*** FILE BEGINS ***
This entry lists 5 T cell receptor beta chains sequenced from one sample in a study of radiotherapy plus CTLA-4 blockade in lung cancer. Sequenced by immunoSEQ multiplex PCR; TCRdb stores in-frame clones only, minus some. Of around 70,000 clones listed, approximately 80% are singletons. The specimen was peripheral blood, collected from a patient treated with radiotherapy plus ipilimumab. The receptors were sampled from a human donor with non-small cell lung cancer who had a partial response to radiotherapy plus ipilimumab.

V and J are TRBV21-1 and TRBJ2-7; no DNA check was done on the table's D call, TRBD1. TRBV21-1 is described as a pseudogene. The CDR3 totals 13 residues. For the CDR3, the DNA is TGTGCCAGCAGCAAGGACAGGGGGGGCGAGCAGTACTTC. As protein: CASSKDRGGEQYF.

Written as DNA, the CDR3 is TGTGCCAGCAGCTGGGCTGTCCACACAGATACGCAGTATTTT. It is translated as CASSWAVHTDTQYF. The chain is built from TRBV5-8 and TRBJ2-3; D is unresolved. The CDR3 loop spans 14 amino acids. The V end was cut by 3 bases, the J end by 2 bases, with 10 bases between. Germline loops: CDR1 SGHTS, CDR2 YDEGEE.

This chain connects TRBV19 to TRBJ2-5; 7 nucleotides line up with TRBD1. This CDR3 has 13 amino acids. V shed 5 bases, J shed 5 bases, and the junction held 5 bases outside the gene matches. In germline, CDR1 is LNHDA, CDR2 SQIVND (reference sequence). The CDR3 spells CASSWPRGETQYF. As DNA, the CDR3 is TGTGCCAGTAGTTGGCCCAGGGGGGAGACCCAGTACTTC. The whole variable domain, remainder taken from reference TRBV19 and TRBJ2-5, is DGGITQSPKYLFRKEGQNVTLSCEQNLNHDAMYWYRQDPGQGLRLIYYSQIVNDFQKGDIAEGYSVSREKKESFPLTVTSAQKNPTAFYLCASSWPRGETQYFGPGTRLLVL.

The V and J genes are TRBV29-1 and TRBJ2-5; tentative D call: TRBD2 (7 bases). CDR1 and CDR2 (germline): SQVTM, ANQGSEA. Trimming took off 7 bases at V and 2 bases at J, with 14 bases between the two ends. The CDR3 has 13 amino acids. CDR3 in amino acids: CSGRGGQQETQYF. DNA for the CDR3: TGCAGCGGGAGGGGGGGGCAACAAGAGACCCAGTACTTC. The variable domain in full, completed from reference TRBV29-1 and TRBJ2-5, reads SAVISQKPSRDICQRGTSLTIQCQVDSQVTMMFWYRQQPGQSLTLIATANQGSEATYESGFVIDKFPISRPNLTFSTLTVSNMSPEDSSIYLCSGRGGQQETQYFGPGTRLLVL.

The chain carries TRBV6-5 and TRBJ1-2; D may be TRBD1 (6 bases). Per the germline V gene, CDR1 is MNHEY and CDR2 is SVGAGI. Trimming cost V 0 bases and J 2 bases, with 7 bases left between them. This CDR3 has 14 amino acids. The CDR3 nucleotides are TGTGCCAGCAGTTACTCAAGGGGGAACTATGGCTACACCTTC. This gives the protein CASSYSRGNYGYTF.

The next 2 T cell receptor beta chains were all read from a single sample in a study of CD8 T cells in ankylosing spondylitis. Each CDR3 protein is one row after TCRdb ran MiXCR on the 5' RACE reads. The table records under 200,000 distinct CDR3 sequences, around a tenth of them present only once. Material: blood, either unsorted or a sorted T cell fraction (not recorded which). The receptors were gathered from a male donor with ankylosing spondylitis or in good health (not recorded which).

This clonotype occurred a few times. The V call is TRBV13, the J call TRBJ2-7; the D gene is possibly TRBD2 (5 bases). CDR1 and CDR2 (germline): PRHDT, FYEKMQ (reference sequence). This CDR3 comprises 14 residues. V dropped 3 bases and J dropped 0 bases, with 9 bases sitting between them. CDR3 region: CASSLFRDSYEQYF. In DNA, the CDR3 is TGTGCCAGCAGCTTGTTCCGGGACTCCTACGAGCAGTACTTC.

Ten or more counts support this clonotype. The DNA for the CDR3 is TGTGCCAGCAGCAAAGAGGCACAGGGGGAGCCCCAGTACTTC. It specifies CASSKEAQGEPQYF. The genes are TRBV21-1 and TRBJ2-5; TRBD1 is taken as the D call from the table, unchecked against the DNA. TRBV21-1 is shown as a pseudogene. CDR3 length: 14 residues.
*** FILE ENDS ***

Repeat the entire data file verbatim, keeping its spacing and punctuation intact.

This entry lists 5 T cell receptor beta chains sequenced from one sample in a study of radiotherapy plus CTLA-4 blockade in lung cancer. Sequenced by immunoSEQ multiplex PCR; TCRdb stores in-frame clones only, minus some. Of around 70,000 clones listed, approximately 80% are singletons. The specimen was peripheral blood, collected from a patient treated with radiotherapy plus ipilimumab. The receptors were sampled from a human donor with non-small cell lung cancer who had a partial response to radiotherapy plus ipilimumab.

V and J are TRBV21-1 and TRBJ2-7; no DNA check was done on the table's D call, TRBD1. TRBV21-1 is described as a pseudogene. The CDR3 totals 13 residues. For the CDR3, the DNA is TGTGCCAGCAGCAAGGACAGGGGGGGCGAGCAGTACTTC. As protein: CASSKDRGGEQYF.

Written as DNA, the CDR3 is TGTGCCAGCAGCTGGGCTGTCCACACAGATACGCAGTATTTT. It is translated as CASSWAVHTDTQYF. The chain is built from TRBV5-8 and TRBJ2-3; D is unresolved. The CDR3 loop spans 14 amino acids. The V end was cut by 3 bases, the J end by 2 bases, with 10 bases between. Germline loops: CDR1 SGHTS, CDR2 YDEGEE.

This chain connects TRBV19 to TRBJ2-5; 7 nucleotides line up with TRBD1. This CDR3 has 13 amino acids. V shed 5 bases, J shed 5 bases, and the junction held 5 bases outside the gene matches. In germline, CDR1 is LNHDA, CDR2 SQIVND (reference sequence). The CDR3 spells CASSWPRGETQYF. As DNA, the CDR3 is TGTGCCAGTAGTTGGCCCAGGGGGGAGACCCAGTACTTC. The whole variable domain, remainder taken from reference TRBV19 and TRBJ2-5, is DGGITQSPKYLFRKEGQNVTLSCEQNLNHDAMYWYRQDPGQGLRLIYYSQIVNDFQKGDIAEGYSVSREKKESFPLTVTSAQKNPTAFYLCASSWPRGETQYFGPGTRLLVL.

The V and J genes are TRBV29-1 and TRBJ2-5; tentative D call: TRBD2 (7 bases). CDR1 and CDR2 (germline): SQVTM, ANQGSEA. Trimming took off 7 bases at V and 2 bases at J, with 14 bases between the two ends. The CDR3 has 13 amino acids. CDR3 in amino acids: CSGRGGQQETQYF. DNA for the CDR3: TGCAGCGGGAGGGGGGGGCAACAAGAGACCCAGTACTTC. The variable domain in full, completed from reference TRBV29-1 and TRBJ2-5, reads SAVISQKPSRDICQRGTSLTIQCQVDSQVTMMFWYRQQPGQSLTLIATANQGSEATYESGFVIDKFPISRPNLTFSTLTVSNMSPEDSSIYLCSGRGGQQETQYFGPGTRLLVL.

The chain carries TRBV6-5 and TRBJ1-2; D may be TRBD1 (6 bases). Per the germline V gene, CDR1 is MNHEY and CDR2 is SVGAGI. Trimming cost V 0 bases and J 2 bases, with 7 bases left between them. This CDR3 has 14 amino acids. The CDR3 nucleotides are TGTGCCAGCAGTTACTCAAGGGGGAACTATGGCTACACCTTC. This gives the protein CASSYSRGNYGYTF.

The next 2 T cell receptor beta chains were all read from a single sample in a study of CD8 T cells in ankylosing spondylitis. Each CDR3 protein is one row after TCRdb ran MiXCR on the 5' RACE reads. The table records under 200,000 distinct CDR3 sequences, around a tenth of them present only once. Material: blood, either unsorted or a sorted T cell fraction (not recorded which). The receptors were gathered from a male donor with ankylosing spondylitis or in good health (not recorded which).

This clonotype occurred a few times. The V call is TRBV13, the J call TRBJ2-7; the D gene is possibly TRBD2 (5 bases). CDR1 and CDR2 (germline): PRHDT, FYEKMQ (reference sequence). This CDR3 comprises 14 residues. V dropped 3 bases and J dropped 0 bases, with 9 bases sitting between them. CDR3 region: CASSLFRDSYEQYF. In DNA, the CDR3 is TGTGCCAGCAGCTTGTTCCGGGACTCCTACGAGCAGTACTTC.

Ten or more counts support this clonotype. The DNA for the CDR3 is TGTGCCAGCAGCAAAGAGGCACAGGGGGAGCCCCAGTACTTC. It specifies CASSKEAQGEPQYF. The genes are TRBV21-1 and TRBJ2-5; TRBD1 is taken as the D call from the table, unchecked against the DNA. TRBV21-1 is shown as a pseudogene. CDR3 length: 14 residues.